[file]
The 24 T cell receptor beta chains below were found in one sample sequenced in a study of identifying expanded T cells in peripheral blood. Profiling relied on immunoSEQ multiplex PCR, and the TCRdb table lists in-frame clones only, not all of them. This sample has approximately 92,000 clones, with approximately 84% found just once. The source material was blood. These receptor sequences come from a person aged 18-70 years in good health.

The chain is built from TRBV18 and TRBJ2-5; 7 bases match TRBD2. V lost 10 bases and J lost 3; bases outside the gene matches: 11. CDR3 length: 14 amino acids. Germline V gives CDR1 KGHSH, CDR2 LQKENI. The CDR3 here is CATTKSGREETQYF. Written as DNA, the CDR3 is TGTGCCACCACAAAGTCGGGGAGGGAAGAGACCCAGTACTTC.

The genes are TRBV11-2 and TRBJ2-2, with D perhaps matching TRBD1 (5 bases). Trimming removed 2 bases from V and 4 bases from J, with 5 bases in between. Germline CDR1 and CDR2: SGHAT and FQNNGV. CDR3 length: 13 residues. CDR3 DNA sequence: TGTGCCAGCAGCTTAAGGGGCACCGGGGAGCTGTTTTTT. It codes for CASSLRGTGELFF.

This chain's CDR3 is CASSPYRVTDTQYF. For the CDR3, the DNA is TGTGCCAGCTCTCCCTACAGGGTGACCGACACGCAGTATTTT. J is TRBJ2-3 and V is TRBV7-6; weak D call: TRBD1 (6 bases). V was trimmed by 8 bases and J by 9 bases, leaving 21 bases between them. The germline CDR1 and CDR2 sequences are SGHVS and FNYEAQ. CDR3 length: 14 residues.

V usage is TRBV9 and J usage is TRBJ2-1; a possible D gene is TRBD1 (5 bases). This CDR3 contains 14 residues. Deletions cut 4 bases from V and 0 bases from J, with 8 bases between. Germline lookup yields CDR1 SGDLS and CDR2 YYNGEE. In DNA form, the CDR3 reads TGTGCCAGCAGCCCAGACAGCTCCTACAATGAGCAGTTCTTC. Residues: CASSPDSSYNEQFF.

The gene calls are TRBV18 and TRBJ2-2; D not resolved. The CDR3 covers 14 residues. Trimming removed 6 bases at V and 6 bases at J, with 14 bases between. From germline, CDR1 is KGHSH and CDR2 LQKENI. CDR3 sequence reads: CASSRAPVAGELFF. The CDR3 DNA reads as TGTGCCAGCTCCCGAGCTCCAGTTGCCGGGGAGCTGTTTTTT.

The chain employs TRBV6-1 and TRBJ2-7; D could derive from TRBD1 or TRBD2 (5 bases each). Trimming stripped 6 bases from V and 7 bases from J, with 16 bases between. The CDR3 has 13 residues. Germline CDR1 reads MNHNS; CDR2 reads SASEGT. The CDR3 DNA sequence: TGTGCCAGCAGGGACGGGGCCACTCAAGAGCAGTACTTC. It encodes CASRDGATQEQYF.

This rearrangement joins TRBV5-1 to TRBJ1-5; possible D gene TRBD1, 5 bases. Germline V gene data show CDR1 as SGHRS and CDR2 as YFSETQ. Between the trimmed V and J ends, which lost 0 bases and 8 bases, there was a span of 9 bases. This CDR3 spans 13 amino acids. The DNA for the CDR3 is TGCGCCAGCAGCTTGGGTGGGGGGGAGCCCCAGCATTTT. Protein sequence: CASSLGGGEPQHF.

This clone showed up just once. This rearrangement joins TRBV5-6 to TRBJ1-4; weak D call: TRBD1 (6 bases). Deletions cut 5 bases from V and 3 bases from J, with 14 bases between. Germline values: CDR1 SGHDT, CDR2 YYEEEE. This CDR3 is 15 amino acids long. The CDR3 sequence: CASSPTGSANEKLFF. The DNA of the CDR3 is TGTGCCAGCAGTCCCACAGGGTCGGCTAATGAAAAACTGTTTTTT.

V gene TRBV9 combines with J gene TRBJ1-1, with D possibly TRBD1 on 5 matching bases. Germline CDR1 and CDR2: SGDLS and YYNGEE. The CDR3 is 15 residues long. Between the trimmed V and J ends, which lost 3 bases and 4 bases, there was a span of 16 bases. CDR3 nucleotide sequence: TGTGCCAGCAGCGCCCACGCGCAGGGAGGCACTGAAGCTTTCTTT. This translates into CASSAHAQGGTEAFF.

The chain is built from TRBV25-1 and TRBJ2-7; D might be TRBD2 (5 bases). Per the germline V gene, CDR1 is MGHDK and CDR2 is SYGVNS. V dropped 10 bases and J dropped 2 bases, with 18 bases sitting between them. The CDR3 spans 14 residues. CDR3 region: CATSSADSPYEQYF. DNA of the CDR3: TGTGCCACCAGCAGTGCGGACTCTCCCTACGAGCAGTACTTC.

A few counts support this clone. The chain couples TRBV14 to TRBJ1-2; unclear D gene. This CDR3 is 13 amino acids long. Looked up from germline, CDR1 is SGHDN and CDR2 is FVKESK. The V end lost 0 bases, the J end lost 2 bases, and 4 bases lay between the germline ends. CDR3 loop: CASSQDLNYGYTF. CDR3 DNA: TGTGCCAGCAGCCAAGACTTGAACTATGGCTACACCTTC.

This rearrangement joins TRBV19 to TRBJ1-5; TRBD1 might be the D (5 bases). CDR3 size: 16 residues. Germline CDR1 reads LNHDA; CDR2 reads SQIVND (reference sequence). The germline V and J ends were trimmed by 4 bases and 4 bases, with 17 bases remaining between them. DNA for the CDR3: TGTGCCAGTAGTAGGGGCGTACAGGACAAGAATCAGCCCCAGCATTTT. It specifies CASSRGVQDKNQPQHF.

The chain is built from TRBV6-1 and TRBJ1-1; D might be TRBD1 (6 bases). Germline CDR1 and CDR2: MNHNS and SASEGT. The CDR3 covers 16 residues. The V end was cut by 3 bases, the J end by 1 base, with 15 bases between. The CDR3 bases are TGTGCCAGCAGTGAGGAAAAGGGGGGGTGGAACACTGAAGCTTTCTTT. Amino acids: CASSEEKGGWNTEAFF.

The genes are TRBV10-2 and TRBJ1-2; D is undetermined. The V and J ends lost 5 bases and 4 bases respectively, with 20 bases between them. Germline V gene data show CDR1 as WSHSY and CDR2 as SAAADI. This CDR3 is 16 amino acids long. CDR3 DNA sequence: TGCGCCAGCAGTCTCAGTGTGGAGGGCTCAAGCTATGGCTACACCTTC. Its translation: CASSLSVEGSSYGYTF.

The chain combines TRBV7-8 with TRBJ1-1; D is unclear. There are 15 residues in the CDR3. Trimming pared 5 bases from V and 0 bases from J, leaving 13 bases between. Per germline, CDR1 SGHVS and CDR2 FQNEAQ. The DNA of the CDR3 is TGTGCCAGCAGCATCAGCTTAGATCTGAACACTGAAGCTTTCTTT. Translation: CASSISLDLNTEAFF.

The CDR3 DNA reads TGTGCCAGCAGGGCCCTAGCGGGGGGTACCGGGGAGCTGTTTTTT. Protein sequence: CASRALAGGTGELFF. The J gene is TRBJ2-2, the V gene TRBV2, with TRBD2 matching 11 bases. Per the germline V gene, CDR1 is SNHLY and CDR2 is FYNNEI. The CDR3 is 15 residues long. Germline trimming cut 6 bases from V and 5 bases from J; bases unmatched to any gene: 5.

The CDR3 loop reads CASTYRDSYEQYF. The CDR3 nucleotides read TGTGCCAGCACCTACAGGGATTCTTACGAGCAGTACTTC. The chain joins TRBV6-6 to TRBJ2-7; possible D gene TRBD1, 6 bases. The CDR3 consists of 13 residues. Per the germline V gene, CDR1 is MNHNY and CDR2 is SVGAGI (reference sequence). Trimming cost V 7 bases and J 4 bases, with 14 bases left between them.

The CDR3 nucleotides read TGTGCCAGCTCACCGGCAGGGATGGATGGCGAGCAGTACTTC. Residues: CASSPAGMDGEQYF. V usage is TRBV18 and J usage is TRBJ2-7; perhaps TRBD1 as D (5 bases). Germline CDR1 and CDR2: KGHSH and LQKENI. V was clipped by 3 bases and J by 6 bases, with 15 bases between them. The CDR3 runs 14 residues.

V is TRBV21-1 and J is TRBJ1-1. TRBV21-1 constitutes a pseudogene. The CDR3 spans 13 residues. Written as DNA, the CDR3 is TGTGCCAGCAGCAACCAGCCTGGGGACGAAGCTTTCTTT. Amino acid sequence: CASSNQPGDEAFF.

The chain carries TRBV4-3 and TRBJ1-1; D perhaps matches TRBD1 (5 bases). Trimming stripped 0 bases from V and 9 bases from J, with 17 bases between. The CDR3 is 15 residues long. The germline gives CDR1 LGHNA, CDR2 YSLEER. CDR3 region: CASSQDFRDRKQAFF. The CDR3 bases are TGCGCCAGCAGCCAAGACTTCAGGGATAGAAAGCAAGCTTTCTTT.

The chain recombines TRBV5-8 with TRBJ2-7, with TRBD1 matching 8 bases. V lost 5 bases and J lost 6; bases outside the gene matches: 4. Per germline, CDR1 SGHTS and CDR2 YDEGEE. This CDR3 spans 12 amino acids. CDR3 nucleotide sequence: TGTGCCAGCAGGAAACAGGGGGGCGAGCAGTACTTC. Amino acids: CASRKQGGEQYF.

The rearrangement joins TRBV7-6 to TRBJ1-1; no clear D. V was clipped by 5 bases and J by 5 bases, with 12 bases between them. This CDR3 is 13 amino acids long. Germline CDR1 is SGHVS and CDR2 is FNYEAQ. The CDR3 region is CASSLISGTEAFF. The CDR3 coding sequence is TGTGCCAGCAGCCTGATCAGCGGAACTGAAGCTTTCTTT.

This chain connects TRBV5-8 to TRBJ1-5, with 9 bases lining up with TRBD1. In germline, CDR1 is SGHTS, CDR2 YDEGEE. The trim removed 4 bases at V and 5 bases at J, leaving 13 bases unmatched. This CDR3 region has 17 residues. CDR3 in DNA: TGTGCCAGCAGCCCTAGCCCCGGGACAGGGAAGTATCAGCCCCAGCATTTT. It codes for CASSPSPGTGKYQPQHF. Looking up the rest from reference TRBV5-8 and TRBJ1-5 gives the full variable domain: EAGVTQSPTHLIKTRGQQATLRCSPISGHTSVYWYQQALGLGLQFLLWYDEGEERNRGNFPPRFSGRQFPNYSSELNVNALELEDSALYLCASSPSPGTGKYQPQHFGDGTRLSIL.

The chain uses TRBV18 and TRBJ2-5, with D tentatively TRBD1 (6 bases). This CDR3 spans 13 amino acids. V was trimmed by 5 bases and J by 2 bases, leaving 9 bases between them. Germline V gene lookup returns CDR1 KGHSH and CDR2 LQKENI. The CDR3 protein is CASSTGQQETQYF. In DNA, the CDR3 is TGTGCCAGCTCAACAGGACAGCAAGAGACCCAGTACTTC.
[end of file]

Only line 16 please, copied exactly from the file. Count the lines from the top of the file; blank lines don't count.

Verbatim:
The chain combines TRBV7-8 with TRBJ1-1; D is unclear. There are 15 residues in the CDR3. Trimming pared 5 bases from V and 0 bases from J, leaving 13 bases between. Per germline, CDR1 SGHVS and CDR2 FQNEAQ. The DNA of the CDR3 is TGTGCCAGCAGCATCAGCTTAGATCTGAACACTGAAGCTTTCTTT. Translation: CASSISLDLNTEAFF.